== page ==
CSC-310/610 - Introduction to Geographic Information Systems

  • Credits: Three
  • Instructor: Alan Ford
  • Offered: Fall 2018

Introduction to Geographic Information Systems is a course in the fundamentals of the use of geographic information systems (GIS). GIS is becoming widespread in: local, state, and federal governments; in non-governmental organizations; in the private sector; and more recently with individuals. Authorities define a GIS to be “a system of hardware, software, data, people, organizations, and institutional arrangements for collecting, storing, analyzing, and disseminating information about areas of the earth. This course will provide an introduction to GIS, GIS software, and review and analyze some applications of GIS.


SPA 096-004/696-004 - Principles of Geographic Information Science

  • Credits: One
  • Instructor: Meagan Snow
  • Offered: Summer 2018

In this course, students will learn foundational skills in GIS software and begin to think critically and creatively about the application of those skills. Coursework will include introductions to spatial data types and formats, coordinate systems, spatial queries and joins, geoprocessing tools, and the art and science of cartography. By the end of the course, students will know how to make basic maps, how to create, edit, and query spatial data, and have an understanding of what else is possible with GIS, given further study.


ENVS 496/696 - Environmental GIS

  • Credits: Three
  • Instructor: Mike Alonzo
  • Offered: Spring 2018

The study of the environment is inherently spatial and global in nature. One way to view and analyze data in a spatial, or geographic, context is with geographic information systems (GIS). GIS hardware and software are commonly used to map and analyze the drivers and implications of deforestation, urbanization, air/water/soil pollution, environmental health disparities, and myriad other spatial-environmental phenomena. In this course students enhance their theoretical and technical knowledge of GIS (primarily using ArcGIS) through analysis, spatial modeling, and cartographic representation of socio-environmental issues. Prerequisite: CSC-310 or mathematics or statistics course. Meets with ENVS-696 001.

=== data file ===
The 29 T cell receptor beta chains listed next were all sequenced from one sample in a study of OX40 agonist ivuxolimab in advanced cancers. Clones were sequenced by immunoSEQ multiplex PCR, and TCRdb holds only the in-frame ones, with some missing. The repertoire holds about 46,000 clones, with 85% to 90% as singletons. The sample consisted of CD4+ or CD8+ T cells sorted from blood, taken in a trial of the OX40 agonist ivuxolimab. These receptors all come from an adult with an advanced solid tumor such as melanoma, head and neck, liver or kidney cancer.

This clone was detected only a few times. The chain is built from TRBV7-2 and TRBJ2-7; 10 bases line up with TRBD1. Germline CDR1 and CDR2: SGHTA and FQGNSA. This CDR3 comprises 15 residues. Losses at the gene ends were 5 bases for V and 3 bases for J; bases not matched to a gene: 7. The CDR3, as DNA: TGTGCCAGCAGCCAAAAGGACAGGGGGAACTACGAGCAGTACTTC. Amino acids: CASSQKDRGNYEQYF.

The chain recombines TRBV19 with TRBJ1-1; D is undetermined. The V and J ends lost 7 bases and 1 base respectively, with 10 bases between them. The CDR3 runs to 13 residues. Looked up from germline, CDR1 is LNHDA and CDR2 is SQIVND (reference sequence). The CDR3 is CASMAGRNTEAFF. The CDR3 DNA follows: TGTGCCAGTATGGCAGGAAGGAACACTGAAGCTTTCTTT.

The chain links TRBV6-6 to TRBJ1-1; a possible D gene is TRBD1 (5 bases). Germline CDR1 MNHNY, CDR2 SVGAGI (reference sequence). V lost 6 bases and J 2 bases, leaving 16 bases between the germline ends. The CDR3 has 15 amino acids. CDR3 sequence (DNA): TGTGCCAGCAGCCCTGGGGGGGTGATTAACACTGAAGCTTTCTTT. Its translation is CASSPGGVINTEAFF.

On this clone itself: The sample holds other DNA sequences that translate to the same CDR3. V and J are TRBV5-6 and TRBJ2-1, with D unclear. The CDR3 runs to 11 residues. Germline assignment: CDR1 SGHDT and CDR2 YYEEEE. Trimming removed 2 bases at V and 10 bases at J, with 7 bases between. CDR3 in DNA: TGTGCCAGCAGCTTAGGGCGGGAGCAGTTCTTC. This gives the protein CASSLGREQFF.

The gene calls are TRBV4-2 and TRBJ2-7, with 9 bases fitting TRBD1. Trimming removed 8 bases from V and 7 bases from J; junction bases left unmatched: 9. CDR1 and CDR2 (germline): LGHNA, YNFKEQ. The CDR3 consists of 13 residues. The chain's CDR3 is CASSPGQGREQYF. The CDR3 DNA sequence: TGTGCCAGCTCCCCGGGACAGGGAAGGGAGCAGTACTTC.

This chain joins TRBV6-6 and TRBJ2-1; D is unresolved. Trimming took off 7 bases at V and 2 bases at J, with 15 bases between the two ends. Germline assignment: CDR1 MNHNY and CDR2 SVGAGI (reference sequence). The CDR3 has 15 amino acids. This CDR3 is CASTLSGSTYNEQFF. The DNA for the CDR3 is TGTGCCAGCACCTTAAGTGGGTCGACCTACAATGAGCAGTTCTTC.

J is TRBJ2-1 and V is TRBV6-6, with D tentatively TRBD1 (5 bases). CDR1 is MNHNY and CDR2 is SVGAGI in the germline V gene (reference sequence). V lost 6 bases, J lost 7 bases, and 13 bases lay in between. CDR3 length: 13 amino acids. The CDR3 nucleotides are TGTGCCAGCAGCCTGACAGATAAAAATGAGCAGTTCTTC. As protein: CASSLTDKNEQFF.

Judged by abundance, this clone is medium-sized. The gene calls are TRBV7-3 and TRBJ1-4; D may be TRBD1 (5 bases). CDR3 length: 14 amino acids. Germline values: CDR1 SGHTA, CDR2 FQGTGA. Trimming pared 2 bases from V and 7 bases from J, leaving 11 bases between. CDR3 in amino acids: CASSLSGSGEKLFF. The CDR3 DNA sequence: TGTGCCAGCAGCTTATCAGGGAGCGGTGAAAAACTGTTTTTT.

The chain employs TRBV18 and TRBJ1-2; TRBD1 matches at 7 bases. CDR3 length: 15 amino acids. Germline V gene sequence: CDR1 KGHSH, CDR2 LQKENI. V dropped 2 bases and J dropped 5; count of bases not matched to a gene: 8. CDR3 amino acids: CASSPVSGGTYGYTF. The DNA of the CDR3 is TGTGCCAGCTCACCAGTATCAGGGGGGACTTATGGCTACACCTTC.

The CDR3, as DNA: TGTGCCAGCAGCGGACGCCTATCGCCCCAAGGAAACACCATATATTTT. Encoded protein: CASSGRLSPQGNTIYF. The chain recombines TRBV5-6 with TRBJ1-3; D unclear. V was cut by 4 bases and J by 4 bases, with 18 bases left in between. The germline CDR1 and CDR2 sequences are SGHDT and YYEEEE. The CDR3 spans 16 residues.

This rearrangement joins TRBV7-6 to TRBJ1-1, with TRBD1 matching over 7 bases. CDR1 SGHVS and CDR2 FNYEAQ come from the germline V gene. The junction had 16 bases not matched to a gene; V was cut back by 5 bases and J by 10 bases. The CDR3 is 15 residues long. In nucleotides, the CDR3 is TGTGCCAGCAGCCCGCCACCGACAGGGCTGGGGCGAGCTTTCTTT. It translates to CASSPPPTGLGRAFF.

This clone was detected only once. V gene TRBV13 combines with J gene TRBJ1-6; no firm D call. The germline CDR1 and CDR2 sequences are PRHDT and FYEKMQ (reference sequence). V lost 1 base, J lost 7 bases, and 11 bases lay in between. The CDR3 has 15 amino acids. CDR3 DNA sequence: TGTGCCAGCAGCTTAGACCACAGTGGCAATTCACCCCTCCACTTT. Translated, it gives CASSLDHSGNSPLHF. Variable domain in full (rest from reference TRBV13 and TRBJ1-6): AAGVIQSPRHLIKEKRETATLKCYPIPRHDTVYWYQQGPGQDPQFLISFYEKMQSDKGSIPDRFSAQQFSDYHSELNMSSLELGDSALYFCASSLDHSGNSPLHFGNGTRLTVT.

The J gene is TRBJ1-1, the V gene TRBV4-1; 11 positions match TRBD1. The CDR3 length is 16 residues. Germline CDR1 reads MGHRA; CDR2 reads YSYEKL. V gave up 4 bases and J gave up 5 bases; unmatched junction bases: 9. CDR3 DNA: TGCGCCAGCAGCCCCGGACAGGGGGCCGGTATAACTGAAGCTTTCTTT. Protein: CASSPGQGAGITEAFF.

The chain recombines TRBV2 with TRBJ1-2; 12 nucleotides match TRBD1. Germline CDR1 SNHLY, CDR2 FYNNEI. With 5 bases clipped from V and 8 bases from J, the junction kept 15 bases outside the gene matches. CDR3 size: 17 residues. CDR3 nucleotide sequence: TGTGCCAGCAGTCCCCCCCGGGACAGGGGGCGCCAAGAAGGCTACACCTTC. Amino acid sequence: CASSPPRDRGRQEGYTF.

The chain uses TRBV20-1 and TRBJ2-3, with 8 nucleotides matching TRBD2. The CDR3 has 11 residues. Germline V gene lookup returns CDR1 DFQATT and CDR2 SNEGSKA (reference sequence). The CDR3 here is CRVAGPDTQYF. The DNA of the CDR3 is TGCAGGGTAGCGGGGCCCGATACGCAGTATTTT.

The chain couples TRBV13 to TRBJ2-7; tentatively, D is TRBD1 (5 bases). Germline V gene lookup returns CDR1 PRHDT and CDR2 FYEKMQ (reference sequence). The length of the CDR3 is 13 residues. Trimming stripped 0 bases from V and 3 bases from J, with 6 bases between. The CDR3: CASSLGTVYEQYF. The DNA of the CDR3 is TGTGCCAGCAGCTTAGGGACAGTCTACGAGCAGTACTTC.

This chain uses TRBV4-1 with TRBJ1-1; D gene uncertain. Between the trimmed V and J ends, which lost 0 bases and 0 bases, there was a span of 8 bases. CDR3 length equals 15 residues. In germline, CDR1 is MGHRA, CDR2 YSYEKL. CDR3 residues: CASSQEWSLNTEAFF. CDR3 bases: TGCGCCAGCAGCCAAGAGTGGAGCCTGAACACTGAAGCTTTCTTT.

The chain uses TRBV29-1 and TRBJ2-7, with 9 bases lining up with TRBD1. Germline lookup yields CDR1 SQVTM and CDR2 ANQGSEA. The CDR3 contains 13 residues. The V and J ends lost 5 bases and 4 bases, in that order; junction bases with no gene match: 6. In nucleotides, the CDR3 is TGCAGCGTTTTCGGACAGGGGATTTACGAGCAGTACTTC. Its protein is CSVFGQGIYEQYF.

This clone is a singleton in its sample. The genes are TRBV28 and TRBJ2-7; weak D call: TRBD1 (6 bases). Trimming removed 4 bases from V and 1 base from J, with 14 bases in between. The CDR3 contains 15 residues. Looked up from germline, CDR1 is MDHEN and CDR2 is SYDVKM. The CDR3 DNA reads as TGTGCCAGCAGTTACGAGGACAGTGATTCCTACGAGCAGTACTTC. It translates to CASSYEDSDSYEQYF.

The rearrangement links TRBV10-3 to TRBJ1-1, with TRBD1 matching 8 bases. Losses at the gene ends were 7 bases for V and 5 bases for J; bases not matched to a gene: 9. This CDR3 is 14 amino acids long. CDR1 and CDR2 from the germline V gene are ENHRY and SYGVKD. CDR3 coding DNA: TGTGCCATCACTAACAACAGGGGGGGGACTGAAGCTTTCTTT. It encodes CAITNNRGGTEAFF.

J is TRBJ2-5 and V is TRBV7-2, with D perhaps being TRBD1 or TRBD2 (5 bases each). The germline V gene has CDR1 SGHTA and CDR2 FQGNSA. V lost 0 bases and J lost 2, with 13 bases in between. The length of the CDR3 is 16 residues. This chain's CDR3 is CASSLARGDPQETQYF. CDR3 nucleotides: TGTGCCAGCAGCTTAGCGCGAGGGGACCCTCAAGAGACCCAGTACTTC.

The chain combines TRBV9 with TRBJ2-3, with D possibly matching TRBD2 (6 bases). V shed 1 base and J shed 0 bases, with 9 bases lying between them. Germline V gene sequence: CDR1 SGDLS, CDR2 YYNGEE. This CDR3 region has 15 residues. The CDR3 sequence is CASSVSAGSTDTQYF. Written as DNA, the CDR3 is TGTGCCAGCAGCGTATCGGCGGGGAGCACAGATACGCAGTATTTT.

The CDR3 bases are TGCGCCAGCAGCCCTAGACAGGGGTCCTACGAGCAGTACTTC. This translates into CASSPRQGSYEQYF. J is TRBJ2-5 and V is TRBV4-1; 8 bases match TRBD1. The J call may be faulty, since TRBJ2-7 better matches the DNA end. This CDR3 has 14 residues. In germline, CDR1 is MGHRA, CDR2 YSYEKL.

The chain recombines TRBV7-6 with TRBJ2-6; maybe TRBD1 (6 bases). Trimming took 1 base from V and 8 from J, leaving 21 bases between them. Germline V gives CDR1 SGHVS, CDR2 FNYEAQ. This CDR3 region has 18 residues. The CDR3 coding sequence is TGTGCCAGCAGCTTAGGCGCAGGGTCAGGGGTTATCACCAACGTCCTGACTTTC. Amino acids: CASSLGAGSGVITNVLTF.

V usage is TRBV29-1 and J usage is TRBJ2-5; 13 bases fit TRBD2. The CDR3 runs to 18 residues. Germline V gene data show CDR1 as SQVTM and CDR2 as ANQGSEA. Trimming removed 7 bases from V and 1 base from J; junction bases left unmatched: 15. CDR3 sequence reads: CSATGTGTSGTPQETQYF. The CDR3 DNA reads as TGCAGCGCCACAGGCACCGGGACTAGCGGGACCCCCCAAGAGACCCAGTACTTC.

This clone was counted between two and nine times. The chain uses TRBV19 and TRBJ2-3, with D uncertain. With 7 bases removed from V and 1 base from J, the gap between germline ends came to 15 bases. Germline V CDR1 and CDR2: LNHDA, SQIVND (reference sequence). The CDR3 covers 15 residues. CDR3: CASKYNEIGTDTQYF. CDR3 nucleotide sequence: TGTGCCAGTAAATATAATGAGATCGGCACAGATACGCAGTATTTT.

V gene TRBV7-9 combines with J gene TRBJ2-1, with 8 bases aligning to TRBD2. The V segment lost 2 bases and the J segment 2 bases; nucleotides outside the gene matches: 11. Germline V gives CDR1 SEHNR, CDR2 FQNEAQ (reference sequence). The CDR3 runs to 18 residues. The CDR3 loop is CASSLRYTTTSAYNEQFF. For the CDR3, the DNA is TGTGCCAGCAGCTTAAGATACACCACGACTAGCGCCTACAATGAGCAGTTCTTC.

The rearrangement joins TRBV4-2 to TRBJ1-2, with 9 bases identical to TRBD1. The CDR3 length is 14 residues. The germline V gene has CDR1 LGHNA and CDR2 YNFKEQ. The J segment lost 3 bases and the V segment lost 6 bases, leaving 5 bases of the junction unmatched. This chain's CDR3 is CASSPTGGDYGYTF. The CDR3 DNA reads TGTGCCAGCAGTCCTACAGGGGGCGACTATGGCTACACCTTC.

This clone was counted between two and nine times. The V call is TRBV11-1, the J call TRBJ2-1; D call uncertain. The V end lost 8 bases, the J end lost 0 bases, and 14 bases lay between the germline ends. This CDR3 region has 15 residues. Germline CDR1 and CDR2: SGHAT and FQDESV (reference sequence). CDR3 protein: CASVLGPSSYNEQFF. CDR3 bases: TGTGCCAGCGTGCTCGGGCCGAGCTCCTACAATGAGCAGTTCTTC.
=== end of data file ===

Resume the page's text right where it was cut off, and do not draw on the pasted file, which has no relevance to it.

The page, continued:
ENVS 496/696 - Remote Sensing

  • Credits: Three
  • Instructor: Mike Alonzo
  • Offered: Fall 2018

Satellite and aerial imagery allow for analysis of environmental conditions and dynamism at every point on earth, nearly every day. This course will introduce multispectral (e.g., Landsat, MODIS) and hyperspectral imagery as well as lidar (light detection and ranging) data in the context of quantitative ecological analysis. Topics will include remote sensing physical bases, sensors, applications, and methods.


STAT 517 - Spatial Data Analysis

  • Credits: Three
  • Instructor: Monica Jackson
  • Offered: Fall 2019

Spatial data analysis concerns data that are correlated by location, and relies upon the assumption that objects closer together in space (e.g. geographical location) will most likely have similar responses. This course provides an introduction to graphical and quantitative methods for the analysis of spatial data. Emphasis is on lattice data (also known as areal data or aggregated data) however modeling of geostatistical data and point patterns will be discussed. Topics include spatial regression, clustering and cluster detection, simulation methods, variograms, autocorrelation, and additional spatial methods. An important aspect of the course is to gain experience with spatially correlated data in applying these techniques using GIS and spatial analytical software to address research questions in a wide variety of fields such as sociology, public health, and environmental sciences.